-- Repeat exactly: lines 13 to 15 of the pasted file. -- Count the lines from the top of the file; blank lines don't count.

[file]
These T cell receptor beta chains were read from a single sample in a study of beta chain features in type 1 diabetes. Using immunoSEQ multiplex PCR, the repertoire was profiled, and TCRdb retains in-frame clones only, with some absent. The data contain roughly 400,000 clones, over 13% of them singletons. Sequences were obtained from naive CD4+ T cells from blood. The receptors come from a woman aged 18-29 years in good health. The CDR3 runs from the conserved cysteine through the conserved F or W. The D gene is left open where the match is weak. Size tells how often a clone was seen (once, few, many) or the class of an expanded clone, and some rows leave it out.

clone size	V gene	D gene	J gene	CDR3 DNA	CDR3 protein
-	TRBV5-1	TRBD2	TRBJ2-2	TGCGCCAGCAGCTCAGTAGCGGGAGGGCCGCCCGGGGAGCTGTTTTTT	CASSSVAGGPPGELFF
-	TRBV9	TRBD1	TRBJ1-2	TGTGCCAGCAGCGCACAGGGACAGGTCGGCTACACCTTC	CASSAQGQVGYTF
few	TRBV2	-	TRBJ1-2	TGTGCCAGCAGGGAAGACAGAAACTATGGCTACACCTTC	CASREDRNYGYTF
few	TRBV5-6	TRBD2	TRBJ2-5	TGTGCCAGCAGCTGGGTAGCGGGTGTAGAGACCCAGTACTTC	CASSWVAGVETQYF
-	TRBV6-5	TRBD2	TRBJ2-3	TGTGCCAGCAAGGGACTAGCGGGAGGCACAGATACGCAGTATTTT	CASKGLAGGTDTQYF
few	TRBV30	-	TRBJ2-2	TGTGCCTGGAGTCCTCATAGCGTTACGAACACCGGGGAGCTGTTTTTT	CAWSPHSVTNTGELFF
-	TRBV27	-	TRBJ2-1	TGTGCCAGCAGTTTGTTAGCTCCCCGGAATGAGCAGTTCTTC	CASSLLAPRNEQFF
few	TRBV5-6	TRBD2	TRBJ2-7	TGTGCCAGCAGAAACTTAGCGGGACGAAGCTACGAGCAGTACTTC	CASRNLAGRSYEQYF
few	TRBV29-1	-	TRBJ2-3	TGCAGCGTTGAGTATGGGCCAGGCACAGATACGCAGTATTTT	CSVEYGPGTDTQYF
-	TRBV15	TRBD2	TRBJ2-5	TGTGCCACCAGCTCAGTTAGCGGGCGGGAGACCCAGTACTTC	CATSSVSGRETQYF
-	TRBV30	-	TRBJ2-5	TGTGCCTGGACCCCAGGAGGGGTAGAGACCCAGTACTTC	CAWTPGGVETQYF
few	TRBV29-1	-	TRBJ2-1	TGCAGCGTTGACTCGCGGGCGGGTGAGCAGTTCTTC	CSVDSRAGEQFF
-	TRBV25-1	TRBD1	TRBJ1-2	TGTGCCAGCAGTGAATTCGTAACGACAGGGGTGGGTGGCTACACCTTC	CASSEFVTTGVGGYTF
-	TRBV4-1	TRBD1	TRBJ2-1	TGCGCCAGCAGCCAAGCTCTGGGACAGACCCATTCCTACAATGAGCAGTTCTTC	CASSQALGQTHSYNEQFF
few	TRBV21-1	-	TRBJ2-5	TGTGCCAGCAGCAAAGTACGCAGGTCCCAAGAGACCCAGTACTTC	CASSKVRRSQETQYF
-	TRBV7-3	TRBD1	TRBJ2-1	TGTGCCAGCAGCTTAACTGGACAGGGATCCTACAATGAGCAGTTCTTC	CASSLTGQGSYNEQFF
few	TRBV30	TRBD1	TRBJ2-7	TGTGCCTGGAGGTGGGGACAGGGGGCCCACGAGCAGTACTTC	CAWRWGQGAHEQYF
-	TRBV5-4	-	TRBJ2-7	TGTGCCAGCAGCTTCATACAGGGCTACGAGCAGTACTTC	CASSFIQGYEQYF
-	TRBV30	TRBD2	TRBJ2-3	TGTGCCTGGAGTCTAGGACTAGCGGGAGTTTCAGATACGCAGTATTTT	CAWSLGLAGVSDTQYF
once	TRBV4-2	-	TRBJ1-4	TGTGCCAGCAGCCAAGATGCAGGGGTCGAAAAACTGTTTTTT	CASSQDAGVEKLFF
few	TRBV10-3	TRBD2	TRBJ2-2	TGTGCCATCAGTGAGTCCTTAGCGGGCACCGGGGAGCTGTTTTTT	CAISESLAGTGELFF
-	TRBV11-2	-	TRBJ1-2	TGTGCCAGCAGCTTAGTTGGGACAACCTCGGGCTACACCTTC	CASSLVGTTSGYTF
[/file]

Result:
-	TRBV30	-	TRBJ2-5	TGTGCCTGGACCCCAGGAGGGGTAGAGACCCAGTACTTC	CAWTPGGVETQYF
few	TRBV29-1	-	TRBJ2-1	TGCAGCGTTGACTCGCGGGCGGGTGAGCAGTTCTTC	CSVDSRAGEQFF
-	TRBV25-1	TRBD1	TRBJ1-2	TGTGCCAGCAGTGAATTCGTAACGACAGGGGTGGGTGGCTACACCTTC	CASSEFVTTGVGGYTF